UIC targeted in gender discrimination lawsuit

  • By Peter Sachs
  • Staff Writer
  • April 13, 2009 @ 8:00 AM

A former researcher at the University of Illinois at Chicago who lost her job is seeking tens of thousands of dollars in damages in a gender discrimination lawsuit.

Irina Balyasnikova, a cell biologist, sued UIC in federal court in early 2007, arguing that the university had engaged in gender discrimination against her. She lost her job in December 2006 because she had run out of grant money, both sides agree.

For ten years before that, Balyasnikova had worked in a laboratory in the university’s anesthesiology department doing a variety of lab work, spending much of her time “performing low-level tasks and experiments that could have been performed by students and other non-technical personnel,” she said in an affidavit.

According to her complaint, Balyasnikova was passed up for promotions and paid less than her peers. And the university used grant money she had secured for her own work to fund a male colleague’s research, the complaint says, shortchanging her out of $143,000.

The grants are a central part of the case, since they ran out in late 2006 and the anesthesiology department was under pressure to cut its costs at the end of the year.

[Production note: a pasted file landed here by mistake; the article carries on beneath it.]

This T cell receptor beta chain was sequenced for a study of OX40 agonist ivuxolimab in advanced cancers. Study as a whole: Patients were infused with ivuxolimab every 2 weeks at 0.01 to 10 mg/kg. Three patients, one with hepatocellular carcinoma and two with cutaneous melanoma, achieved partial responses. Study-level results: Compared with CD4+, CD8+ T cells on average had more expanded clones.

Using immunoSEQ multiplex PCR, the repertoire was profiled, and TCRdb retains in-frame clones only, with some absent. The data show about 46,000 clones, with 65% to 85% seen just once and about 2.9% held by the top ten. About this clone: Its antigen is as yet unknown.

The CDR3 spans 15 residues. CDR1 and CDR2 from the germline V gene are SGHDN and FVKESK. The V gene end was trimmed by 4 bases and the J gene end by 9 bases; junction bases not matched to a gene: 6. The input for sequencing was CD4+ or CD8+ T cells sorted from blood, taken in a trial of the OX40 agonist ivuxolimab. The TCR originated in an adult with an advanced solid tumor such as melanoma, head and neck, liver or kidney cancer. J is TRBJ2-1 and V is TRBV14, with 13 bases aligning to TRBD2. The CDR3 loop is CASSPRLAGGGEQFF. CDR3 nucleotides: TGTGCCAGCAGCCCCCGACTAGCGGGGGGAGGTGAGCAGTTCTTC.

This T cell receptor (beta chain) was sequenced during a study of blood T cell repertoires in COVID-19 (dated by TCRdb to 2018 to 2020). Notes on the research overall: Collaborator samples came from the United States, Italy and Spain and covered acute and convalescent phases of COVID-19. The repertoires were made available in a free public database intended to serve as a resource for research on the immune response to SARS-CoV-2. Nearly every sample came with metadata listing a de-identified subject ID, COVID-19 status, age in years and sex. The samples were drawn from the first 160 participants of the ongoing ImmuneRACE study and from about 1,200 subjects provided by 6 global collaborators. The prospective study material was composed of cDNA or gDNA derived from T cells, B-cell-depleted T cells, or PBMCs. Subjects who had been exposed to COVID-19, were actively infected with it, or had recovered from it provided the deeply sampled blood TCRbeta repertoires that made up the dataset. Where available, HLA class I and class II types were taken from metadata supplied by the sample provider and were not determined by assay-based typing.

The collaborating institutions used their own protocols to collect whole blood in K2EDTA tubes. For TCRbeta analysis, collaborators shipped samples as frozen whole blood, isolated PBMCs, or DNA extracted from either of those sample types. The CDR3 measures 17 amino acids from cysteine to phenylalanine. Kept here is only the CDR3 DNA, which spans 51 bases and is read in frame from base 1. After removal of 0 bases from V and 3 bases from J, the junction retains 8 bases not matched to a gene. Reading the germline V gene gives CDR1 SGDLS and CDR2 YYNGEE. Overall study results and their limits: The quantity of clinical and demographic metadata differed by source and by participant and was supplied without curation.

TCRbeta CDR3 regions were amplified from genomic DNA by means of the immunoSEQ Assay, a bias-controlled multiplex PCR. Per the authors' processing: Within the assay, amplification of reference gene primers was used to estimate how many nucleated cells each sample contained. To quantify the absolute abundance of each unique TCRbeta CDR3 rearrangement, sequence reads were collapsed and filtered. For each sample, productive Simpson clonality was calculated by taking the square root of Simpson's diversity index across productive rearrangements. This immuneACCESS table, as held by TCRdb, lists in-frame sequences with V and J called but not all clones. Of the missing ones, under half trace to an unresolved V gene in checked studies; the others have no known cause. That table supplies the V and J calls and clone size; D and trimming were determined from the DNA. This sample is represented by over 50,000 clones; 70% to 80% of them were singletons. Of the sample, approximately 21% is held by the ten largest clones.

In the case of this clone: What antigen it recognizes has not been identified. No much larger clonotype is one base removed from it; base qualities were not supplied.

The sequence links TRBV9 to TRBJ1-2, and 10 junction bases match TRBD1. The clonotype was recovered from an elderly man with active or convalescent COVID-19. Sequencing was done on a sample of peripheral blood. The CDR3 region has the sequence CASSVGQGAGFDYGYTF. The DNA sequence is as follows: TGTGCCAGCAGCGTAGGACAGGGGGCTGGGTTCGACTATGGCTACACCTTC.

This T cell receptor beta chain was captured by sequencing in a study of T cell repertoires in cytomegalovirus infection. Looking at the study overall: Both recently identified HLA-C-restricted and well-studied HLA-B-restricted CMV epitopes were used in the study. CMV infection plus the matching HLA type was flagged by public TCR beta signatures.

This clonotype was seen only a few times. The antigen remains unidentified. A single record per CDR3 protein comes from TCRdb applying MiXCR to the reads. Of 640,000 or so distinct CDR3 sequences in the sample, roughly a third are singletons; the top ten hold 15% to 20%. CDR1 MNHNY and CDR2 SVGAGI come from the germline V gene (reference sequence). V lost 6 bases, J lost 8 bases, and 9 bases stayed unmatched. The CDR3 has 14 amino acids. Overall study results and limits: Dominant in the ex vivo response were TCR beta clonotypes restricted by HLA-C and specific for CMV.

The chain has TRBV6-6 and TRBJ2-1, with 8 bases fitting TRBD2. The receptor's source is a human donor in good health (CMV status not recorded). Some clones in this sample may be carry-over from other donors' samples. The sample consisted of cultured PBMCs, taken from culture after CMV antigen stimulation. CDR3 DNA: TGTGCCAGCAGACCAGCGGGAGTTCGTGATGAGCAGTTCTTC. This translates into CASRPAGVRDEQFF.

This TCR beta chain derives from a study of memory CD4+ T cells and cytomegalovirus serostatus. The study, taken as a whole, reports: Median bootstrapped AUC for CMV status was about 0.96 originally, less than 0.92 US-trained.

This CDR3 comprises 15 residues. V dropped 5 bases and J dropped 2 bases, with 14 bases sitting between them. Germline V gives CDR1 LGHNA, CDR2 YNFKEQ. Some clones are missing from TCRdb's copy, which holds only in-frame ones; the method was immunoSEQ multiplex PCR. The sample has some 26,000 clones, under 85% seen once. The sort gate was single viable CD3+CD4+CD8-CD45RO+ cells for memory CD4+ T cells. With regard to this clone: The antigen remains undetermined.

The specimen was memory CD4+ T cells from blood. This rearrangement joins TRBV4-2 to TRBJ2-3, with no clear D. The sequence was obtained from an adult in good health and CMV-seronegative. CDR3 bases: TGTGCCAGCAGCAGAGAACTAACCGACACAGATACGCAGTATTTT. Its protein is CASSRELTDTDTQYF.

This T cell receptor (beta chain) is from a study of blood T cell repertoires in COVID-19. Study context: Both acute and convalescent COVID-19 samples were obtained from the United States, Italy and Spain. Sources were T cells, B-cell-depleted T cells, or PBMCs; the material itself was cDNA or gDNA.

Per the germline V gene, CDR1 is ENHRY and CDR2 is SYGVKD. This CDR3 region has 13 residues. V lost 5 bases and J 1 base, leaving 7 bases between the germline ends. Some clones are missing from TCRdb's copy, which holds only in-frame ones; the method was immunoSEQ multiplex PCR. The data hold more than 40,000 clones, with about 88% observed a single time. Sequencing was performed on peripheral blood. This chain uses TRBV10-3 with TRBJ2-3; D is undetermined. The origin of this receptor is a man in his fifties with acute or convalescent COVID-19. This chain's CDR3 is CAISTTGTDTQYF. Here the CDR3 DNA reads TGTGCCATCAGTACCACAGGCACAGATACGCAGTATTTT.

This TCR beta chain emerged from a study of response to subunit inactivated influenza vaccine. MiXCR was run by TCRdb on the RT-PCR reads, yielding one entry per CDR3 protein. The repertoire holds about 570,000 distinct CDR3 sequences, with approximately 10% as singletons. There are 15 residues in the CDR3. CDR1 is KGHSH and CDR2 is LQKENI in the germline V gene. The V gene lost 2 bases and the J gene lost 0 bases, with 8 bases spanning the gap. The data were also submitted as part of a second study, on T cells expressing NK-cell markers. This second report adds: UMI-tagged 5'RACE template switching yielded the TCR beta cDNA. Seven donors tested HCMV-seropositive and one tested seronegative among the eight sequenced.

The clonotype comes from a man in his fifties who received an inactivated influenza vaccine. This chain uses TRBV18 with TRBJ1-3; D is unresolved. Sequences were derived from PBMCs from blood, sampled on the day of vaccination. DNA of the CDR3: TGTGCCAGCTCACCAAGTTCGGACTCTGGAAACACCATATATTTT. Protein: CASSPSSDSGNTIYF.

Dr. Ronald Albrecht, the head of the department at the time, said in an affidavit that Balyasnikova aggressively sought raises and bonuses during her time at UIC and that by late 2006, “her salary alone was an unmanageable burden for the department.”

While Balyasnikova says male counterparts who also had grants fall through didn’t lose their jobs as a result, her story is inconsistent with Albrecht’s affidavit. He said that Balyasnikova’s superior had recently brought in a large grant and that was a major reason why that researcher had not been terminated.

At the time she lost her job, Balyasnikova was making $58,000 per year, according to court documents. Balyasnikova is seeking damages totally $22,500 in summer pay and fringe benefits, as well as an unspecified amount of back pay.

Balyasnikova’s attorney did not return calls seeking comment, nor did she; her husband hung up when a reporter called his cell phone.

UIC’s attorney referred comments to Mark Rosati, the university’s spokesman.

“I couldn’t comment on a personnel matter or anything in litigation as a matter of policy,” said Rosati, who added he had never heard of the case.

While a settlement conference in the case was slated to have happened Thursday, it was unclear Friday whether an agreement had been reached.


Daily News Staff Writer Peter Sachs covers higher education. He can be reached at 773.362.5002, ext. 18, or peter [at] chitowndailynews [dot] org.